The quest for legitimacy in world politics – international institutions’ legitimation strategies Paper prepared for the ECPR General Conference Glasgow, SeptemberAuthors: Jennifer Gronau, Henning Schmidtke Dominika Biegoń University of Bremen Collaborative Research Centre “Transformations of the State”File Size: KB.
The article presents a top-down approach to the study of the empirical legitimacy of international institutions. It starts from the observation that international institutions’ representatives are engaged in various strategies aimed at cultivating generalised by: Get this from a library.
International legitimacy and the politics of security: the strategic deployment of lawyers in the Israeli military. [Alan Craig] -- "Delegitimation has become the new battleground for Israel and the critics of Israeli military operations. But the Israeli experience reveals a more general engagement where all states act.
The Academy of International Business (UK and Ireland Chapter)Published in association with the UK and Ireland Chapter of the Academy of International book provides theoretical and empirical insights into non-market political and social strategies that firms use when conducting international business.
Political strategies include. This book chapter is a brief summary of how legitimacy can be theorized and understood in diverse contexts of governance Clark, I. (), Legitimacy in International Society Author: Sylvia Karlsson-Vinkhuyzen. In recent years the question of the legitimacy of international law has been discussed quite intensively.
Such questions are, for example, whether international law lacks legitimacy in general; whether international law or a part of it has yielded to the facts of power; whether adherence to international legal commitments should be subordinated to self-defined.
The book includes chapters on with a theoretical basis as well as specific case-studies from around the globe. The topics covered include: land use planning as a tool of enhancing cultural legitimacy, indigenous peoples in international environmental negotiations, transnational advocacy networks, community-based forestry management and culture Author: Thoko Kaime.
All of these procedural requirements have figured prominently in debates on the legitimacy of international law, and some even treat them as the sole. Fostering a Sense of Legitimacy - For Researchers Lukas Meyer edited a book on legitimacy and international law that is reviewed here.
A number of different top scholars weigh in on the legitimacy of international law, global distributive. Discursive legitimation strategies in the UK media. Case of book e-commerce Objective of the study.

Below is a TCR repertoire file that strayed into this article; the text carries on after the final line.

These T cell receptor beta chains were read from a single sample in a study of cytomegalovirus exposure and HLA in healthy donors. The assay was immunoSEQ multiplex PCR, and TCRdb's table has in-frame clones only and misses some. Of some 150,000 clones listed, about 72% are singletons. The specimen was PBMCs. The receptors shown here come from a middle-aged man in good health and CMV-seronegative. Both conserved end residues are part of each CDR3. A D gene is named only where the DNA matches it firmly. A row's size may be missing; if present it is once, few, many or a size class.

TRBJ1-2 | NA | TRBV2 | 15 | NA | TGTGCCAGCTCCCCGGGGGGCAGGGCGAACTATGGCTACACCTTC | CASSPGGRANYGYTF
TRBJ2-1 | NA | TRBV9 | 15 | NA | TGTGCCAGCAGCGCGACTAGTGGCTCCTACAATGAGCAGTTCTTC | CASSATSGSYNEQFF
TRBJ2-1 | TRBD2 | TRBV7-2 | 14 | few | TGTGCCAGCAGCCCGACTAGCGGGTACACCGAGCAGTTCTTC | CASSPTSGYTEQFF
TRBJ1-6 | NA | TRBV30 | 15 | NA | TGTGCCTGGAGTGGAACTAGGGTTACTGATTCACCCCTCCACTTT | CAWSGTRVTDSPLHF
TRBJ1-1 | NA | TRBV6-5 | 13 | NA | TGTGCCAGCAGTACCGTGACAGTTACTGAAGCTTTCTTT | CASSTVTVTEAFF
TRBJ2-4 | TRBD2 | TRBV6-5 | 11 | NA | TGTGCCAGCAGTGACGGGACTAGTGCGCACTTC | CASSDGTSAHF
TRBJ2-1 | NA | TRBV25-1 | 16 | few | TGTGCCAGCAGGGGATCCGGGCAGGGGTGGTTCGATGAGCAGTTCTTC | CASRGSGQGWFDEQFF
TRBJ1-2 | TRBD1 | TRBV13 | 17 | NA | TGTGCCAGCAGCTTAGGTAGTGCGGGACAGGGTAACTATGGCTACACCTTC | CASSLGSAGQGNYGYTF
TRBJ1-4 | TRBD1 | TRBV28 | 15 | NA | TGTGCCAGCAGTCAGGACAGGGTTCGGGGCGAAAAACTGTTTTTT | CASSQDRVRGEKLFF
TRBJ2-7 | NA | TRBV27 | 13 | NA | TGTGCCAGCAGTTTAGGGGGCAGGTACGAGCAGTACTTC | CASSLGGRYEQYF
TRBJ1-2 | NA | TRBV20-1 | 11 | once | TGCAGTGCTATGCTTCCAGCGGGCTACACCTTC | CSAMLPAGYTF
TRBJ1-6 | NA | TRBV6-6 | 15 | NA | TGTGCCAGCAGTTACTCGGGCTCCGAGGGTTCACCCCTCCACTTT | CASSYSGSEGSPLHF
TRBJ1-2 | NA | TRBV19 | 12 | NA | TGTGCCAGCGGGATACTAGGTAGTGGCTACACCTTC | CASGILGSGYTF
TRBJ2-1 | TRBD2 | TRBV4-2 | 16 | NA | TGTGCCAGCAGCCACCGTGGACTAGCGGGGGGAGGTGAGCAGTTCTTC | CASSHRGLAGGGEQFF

The purpose of this thesis is to examine discursive the legitimation strategies used by the media when covering various events in book e-commerce in the UK, and thereby contribute to the studies of the role of language use in constructing a.
legitimacy is a property, an asset or a resource – a thing - possessed in measureable quantity by some legitimacy object in relation to others. Conceptualizing legitimacy as a thing – an asset or characteristic to be gained, increased and lost – clearly emphasizes some attributes of a phenomenon at theFile Size: KB.
Legitimation crisis refers to a decline in the confidence of administrative functions, institutions, or leadership.
The term was first introduced in by Jürgen Habermas, a German sociologist and philosopher. Habermas expanded upon the concept, claiming that with a legitimation crisis, an institution or organization does not have the administrative capabilities to maintain or establish.
themes: sources of legitimacy; legitimation and delegitimation strategies; and consequences of legitimacy. The program promises three significant contributions. First, while most existing research on GGI legitimacy takes a normative approach, this program develops a sociological approach, examining the concrete social conditions of GGI legitimacy.The role of non-market strategies in establishing legitimacy: The Case of Service MNEs in emerging economies.
Management International Review, 59(4), Zeng, J., Khan, Z., & De Silva, M. (). The Emergence of Multi-sided Platform MNEs: Internalization Theory and Networks. International Business Review, 28(6), pmodel for assessing the legitimacy of international law and describes how it is related to other frameworks of analysis (Section 3).
1 The Legitimacy Challenge to International Law in Context After World War II the positivi st stranglehold on legal an d political thought gradually loosened.